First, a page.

These narrow, stack-able bracelets are fun to make, comfortable to wear and look great in different metals. This basic design can be used on any metal you can manipulate as long as it is not brittle and is able to withstand the bending and hammering. They can be left bright and shiny, oxidized or colored with a patina. You can add more binding wires anywhere you like, dangle a bead or charm from the little loop or make the loop bigger. They can be worn with the clasp on top or bottom as well. They can be made to be worn snug like a cuff or loose like a bangle. You even change the shape from oval, like these, to round. I’m sure you can come up with even more variations.
16 gauge round, soft wire 15″ (small 6″ wrist) to about 19″ depending on wrist size and whether you want these oval or round.
18 or 20 gauge half round wire for binding. The length depends on how much binding you’d like to have.
Bracelet mandrel or other oval or rounded shaped solid object to form the shape. It should withstand some hammering.
Chasing hammer or other type of small hammer for hardening and texture.
Wire cutters, nippers
Need file or cup burr for smoothing ends of wire
Round nose pliers for forming hook on clasp
Flat nose pliers for holding wire
Medium bail making pliers for creating a loop for the clasp. Size of loop is optional.
Steel block or anvil for hammering surface
Using the bail pliers or similar object, fold the 16 gauge wire in half like this.
Bring the two sides of wire close together. The flat nose wire is useful for this step. Align the ends of the wires by moving the bail pliers until the ends are about even.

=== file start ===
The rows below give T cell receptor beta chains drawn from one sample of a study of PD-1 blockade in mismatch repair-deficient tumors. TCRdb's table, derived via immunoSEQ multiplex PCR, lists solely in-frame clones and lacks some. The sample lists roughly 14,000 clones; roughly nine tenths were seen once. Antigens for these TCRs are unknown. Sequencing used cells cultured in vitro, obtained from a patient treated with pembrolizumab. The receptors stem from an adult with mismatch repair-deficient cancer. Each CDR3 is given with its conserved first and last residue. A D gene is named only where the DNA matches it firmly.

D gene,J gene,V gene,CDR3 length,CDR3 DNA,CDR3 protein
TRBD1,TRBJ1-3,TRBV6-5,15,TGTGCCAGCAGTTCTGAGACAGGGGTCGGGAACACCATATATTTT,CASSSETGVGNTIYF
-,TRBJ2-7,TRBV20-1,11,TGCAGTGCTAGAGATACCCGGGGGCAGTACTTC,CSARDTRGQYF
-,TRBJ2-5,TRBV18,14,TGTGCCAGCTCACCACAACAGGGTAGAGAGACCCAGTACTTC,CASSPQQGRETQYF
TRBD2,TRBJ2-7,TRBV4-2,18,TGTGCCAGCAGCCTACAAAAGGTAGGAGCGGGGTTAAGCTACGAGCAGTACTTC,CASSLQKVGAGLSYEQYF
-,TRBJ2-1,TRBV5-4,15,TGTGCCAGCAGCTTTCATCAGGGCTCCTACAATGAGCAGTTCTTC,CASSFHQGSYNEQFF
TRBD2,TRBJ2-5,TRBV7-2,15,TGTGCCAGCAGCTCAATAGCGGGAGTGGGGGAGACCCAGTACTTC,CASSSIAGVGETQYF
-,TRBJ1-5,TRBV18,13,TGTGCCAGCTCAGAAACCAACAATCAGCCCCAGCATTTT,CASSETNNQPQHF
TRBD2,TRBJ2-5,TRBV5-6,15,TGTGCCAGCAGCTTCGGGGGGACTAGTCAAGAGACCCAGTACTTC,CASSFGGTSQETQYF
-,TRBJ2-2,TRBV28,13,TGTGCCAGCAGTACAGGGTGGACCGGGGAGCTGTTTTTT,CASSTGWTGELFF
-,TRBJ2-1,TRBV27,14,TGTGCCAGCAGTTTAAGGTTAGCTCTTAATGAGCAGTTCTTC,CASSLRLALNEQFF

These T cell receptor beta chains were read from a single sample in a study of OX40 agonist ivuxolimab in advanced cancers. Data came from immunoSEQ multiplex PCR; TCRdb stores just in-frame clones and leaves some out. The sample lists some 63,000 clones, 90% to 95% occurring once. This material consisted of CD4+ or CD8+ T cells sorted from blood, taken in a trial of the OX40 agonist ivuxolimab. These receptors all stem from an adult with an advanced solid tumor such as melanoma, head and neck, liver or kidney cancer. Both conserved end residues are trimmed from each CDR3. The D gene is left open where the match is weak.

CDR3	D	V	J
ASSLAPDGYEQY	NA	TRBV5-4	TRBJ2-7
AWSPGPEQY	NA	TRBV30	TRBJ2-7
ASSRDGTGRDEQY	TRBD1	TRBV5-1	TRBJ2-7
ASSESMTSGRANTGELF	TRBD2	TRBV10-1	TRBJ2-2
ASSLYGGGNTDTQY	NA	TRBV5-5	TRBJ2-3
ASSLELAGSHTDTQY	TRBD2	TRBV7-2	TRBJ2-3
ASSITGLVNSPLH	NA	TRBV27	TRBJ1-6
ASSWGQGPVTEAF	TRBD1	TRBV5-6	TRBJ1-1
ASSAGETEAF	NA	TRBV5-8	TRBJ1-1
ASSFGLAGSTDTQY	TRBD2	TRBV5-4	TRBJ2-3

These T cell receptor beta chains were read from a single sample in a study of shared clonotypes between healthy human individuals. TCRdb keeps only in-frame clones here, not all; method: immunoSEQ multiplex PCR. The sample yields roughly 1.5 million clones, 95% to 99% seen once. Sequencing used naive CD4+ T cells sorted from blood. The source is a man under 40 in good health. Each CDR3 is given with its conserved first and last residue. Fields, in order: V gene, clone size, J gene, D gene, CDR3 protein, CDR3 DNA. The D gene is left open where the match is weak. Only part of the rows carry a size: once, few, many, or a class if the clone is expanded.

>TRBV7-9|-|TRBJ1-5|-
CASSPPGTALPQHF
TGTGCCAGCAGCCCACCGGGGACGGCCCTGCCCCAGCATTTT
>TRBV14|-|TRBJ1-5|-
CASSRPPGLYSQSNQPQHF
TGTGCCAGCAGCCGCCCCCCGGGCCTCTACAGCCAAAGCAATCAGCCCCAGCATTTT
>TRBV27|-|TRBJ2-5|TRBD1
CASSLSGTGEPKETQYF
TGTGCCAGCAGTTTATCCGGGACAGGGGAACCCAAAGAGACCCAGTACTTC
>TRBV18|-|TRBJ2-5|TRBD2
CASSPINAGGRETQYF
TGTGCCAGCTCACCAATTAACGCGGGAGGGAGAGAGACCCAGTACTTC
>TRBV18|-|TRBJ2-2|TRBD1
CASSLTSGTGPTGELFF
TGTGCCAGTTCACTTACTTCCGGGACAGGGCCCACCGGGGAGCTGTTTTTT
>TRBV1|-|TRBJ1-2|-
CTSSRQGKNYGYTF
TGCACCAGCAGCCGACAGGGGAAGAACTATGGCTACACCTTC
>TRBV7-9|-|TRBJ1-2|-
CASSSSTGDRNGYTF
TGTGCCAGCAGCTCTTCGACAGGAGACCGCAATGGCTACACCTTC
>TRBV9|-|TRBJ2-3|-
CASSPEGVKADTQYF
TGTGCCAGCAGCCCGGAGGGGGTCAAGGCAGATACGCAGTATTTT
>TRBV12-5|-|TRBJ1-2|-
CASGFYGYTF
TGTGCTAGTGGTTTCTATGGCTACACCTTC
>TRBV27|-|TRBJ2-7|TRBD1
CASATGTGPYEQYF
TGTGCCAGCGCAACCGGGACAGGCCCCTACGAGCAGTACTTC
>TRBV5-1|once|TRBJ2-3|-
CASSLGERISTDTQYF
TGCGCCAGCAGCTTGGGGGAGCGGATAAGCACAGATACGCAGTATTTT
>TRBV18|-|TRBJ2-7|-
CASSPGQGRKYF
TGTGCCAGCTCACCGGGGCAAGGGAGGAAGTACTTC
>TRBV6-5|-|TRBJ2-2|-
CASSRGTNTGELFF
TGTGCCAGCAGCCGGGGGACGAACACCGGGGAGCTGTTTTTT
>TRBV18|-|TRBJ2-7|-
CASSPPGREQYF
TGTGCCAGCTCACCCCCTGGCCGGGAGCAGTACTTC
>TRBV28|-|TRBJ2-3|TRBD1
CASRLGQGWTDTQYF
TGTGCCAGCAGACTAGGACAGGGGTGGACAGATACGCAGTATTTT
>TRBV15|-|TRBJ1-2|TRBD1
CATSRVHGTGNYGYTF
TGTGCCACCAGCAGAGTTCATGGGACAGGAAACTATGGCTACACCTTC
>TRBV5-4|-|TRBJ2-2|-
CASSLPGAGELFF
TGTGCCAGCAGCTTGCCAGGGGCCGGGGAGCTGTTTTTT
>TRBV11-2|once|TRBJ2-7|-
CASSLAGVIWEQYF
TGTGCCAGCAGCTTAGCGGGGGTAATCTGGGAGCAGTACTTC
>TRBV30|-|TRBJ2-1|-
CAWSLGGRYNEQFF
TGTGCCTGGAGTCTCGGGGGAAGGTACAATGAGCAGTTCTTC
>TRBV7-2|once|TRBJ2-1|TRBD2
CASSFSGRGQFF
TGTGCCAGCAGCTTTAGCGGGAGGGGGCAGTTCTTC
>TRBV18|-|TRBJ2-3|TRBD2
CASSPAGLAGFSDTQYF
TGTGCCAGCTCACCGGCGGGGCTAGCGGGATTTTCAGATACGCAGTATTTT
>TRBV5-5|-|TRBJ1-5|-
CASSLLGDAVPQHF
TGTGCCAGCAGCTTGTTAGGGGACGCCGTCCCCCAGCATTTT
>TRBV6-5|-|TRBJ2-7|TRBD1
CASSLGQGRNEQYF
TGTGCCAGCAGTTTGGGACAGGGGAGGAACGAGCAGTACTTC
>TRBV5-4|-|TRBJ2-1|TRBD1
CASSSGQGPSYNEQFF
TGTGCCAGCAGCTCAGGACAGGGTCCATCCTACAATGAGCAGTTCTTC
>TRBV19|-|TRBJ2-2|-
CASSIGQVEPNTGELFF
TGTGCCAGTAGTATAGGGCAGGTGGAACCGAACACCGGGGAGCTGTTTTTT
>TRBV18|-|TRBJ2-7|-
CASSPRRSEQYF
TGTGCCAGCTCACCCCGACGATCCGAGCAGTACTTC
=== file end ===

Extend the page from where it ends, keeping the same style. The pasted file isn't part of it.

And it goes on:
With the flat nose pliers, create a small dip on both sides of the loop. Make sure your loop is centered on both wires and they are still aligned.
Place your wires on steel block or anvil and hammer to flatten and texture the loop clasp.
Place you wires on the mandrel or other rounded or oval, solid object. Make sure to center the clasp by keeping it in place. Hammer all around the bracelet except - the last 3/4″ of the straight wires should be hammered only lightly. These will form the hook for the clasp and will bend more easily if left somewhat rounded. They can also be left completely rounded.
Remove the bracelet from the mandrel. It should look oval or round with the clasp in the center.
Cut a section – at least 6″ – of the 20 or 18 gauge, half round wire. Make a small bend in the wire with the rounded part face up. Place the flat part of the wire against the bracelet (straight wire end) leaving a tail to hold onto. Begin wrapping the wires together, keeping the wraps straight and close to each other. Gently press each round with your flat nose pliers to anchor them. You can wrap as much as you like, but leave at least 3/4″ unwrapped for the hook.
Wrap the wires on the other side of the bracelet as well in the same way. I find it easier to start at the end of the loop and work toward the center of the bracelet.
With the round or flat nose pliers, create a small hook outwards by grasping both wires (hold the bracelet firmly so the wires stay aligned). This loop should be no bigger that 1/4″. You can make in face inward if you prefer. It works best when made into a “U” type shape so don’t make it circular.
Trim the ends of the wrap wires on the inside of the bracelet and press flat with the flat nose pliers. Make sure nothing sharp is sticking out.
Move both ends of the bracelet slightly to bring the hook to the center of the “eye” loop. You would giggle this as you would when opening and closing a jump ring.
File the ends to remove any burrs. If the become misaligned, place the bracelet back on the mandrel and adjust.
Place the bracelet on the (smallest) side of your wrist by gently moving one side of it up and the other down. It will look a little out of shape. Not to worry, when you hook it, it will easily align again with very little effort.
All done! Make several more bracelets and stack them on your wrists. These were left shiny with a protective sealant – ProtectaClear from Everbright Coatings.
It is easy to make this more oval, round or aligned by putting it back on the mandrel to shape. You can also use a rubber or rawhide mallet to harden it a little more if necessary.